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Iterating to the Moon

When we are young, we mistakenly believe that once an adult, we should and will have it all figured out. As if the grown-ups have known all along what they wanted to be when they grew up and they act upon this knowledge with grace and conviction.

Some do, I suppose, but turns out most don’t. In my case, it took 10 years and what feels like a trip to the moon and back to see what I believed should have been so clear all along. For a long time I lamented not having more clarity from the get go and resented the side tracks I made to get right tracked again. But not anymore, I now see it as case of simple iteration.

I recently made a trip to Johnson Space Center in Houston, Texas, to show my two kids where my childhood dreams were born and hopefully light a spark in them, like the one that was lit in me by my late grandfather. I hoped they would be as mesmerized by science holding hands with adventure and how together they do a dangerous dance beyond the boundaries of our atmosphere.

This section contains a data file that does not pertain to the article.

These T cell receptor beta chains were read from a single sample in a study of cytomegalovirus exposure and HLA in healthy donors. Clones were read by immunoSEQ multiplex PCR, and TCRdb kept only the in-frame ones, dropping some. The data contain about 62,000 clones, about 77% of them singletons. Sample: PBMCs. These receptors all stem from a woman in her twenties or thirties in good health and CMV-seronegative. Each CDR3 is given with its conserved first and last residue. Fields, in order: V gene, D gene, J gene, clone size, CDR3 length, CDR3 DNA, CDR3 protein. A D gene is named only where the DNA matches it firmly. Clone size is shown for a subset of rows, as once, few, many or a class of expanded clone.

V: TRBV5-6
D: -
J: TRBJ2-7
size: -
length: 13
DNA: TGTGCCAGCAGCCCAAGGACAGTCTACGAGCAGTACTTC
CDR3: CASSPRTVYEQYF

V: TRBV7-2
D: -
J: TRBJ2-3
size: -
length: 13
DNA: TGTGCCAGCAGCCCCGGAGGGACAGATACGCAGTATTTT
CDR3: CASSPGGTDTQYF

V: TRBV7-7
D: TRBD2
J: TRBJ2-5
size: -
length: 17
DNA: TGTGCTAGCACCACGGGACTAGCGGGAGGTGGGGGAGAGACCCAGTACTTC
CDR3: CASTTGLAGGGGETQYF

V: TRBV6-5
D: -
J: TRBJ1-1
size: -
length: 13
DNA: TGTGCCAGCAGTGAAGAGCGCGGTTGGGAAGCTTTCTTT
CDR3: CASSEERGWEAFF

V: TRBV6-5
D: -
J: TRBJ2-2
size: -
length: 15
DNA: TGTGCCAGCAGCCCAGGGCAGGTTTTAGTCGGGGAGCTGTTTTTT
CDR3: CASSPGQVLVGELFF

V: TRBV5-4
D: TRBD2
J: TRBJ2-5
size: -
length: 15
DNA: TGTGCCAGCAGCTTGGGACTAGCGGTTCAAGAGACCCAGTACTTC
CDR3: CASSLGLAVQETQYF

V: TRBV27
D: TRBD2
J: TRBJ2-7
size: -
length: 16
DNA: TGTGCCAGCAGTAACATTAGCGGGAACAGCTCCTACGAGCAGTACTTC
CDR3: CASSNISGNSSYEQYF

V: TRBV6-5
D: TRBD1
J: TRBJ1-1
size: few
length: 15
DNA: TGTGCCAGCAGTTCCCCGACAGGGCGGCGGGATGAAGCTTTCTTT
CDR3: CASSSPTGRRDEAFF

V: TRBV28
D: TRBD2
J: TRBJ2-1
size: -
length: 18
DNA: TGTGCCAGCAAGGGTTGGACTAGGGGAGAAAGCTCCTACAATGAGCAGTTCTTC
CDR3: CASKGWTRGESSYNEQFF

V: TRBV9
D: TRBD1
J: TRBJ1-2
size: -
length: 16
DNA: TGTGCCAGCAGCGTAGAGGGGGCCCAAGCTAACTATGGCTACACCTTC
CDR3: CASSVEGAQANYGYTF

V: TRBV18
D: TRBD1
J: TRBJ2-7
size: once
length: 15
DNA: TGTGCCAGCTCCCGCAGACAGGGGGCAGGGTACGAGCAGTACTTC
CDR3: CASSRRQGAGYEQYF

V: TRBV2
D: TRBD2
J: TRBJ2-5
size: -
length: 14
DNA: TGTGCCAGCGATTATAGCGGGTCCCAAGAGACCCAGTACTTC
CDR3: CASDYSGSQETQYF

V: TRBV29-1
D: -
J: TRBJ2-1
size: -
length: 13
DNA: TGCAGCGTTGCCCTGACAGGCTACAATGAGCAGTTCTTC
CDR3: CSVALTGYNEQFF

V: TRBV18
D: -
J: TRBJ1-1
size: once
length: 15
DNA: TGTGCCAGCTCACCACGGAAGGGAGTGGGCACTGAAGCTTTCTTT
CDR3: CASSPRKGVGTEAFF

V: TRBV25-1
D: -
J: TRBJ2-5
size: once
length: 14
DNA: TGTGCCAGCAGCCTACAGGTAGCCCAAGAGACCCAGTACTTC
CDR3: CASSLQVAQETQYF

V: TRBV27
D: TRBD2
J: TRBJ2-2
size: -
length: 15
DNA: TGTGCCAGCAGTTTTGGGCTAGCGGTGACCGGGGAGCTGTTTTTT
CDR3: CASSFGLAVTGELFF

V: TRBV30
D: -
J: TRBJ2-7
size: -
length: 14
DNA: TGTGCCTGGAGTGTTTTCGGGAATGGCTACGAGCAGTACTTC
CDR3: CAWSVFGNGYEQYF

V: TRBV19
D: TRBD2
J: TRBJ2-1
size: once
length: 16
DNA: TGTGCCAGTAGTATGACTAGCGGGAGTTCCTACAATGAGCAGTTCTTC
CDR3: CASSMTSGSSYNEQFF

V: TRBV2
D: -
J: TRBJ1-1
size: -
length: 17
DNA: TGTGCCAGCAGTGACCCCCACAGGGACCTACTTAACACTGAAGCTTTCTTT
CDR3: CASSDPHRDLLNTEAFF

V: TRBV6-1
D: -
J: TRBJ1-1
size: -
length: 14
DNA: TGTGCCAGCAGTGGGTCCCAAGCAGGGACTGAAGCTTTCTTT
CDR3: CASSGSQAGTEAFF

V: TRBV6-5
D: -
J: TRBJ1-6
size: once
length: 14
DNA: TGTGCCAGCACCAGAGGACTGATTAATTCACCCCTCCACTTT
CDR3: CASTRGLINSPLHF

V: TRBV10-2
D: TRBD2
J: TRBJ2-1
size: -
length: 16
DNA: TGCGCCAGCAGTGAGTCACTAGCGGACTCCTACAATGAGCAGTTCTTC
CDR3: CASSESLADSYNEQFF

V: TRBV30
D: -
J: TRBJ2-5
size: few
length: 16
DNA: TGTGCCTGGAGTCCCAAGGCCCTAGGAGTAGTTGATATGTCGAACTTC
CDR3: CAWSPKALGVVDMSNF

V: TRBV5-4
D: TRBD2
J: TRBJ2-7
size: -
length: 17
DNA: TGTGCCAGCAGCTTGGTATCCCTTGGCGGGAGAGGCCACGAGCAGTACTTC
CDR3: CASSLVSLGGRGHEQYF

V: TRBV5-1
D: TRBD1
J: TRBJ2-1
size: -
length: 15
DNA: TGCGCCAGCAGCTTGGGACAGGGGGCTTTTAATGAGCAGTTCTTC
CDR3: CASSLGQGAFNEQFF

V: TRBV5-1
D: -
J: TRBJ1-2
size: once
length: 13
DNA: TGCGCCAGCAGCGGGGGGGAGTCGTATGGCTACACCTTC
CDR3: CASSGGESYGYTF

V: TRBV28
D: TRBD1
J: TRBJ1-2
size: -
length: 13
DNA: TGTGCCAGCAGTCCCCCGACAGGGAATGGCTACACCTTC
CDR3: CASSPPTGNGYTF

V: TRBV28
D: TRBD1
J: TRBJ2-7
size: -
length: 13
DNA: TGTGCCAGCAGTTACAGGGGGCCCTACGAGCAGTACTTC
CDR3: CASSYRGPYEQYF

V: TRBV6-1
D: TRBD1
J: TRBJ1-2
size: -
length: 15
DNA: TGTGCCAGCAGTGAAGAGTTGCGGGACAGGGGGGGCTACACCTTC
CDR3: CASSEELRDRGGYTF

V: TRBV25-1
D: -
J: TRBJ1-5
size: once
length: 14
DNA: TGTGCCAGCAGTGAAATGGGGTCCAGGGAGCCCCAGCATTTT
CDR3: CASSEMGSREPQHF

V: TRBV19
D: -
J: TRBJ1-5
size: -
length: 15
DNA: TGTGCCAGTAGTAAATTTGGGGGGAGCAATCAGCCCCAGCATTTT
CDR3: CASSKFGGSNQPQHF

Mercury…Gemini…Apollo 7…10…11…13…Shuttles…Stations…Mars…all of these experiments designed to advance the greater mission. Each one proving some hypotheses and disproving others. Some were viewed as successes, some successful failures, but all tested boundaries and broke through barriers. Each and every one iterations on the next…innovation perfected.

It is likely the experience lit a spark or two for the kids, only time will tell how significant. But as an adult, I took away something different this time. Along with the coolness of science, engineering and adventuring our way to a new future, I hoped they walked away with one simple truth.

Clarity of mission is essential, perfect execution is optional. With that, you can iterate yourself all the way to the moon.

Today’s post was inspired by good friend, kindred spirit, and fellow seeker, Clark Kellogg.

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